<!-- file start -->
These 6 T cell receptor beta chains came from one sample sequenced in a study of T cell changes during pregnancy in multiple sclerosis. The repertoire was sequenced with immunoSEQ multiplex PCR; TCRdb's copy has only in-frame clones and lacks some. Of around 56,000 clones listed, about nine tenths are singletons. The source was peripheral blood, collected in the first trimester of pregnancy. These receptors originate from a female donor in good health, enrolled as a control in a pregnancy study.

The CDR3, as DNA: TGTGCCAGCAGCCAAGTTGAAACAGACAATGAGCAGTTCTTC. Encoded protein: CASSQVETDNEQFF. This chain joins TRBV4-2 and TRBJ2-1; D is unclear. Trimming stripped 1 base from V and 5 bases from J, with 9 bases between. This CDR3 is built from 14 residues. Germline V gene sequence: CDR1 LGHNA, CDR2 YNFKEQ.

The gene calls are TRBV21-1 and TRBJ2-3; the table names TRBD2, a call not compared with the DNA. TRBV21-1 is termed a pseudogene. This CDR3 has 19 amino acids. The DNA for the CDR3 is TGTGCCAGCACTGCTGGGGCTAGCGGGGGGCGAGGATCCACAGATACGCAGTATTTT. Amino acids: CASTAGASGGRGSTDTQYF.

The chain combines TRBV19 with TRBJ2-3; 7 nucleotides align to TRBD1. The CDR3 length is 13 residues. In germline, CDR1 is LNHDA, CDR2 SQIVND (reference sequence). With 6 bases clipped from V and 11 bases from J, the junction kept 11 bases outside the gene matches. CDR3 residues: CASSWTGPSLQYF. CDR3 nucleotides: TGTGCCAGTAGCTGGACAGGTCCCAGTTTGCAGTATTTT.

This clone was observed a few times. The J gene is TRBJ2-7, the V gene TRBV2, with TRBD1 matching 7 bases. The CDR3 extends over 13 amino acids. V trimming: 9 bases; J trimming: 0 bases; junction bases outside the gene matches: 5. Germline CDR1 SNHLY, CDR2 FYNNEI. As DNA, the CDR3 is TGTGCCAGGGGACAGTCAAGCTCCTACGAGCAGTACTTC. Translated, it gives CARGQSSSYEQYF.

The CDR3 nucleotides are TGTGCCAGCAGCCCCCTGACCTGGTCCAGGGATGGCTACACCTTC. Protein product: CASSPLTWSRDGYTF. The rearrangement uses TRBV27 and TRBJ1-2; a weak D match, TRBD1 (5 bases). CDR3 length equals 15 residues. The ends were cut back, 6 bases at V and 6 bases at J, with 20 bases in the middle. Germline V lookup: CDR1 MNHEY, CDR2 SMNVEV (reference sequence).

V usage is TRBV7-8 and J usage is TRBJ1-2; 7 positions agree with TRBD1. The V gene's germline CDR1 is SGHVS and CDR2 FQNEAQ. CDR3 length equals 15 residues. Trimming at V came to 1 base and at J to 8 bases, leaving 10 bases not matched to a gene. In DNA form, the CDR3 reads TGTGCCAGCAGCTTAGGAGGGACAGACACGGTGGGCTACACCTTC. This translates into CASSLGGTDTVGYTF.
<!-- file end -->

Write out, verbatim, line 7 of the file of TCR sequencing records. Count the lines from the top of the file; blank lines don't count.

V usage is TRBV7-8 and J usage is TRBJ1-2; 7 positions agree with TRBD1. The V gene's germline CDR1 is SGHVS and CDR2 FQNEAQ. CDR3 length equals 15 residues. Trimming at V came to 1 base and at J to 8 bases, leaving 10 bases not matched to a gene. In DNA form, the CDR3 reads TGTGCCAGCAGCTTAGGAGGGACAGACACGGTGGGCTACACCTTC. This translates into CASSLGGTDTVGYTF.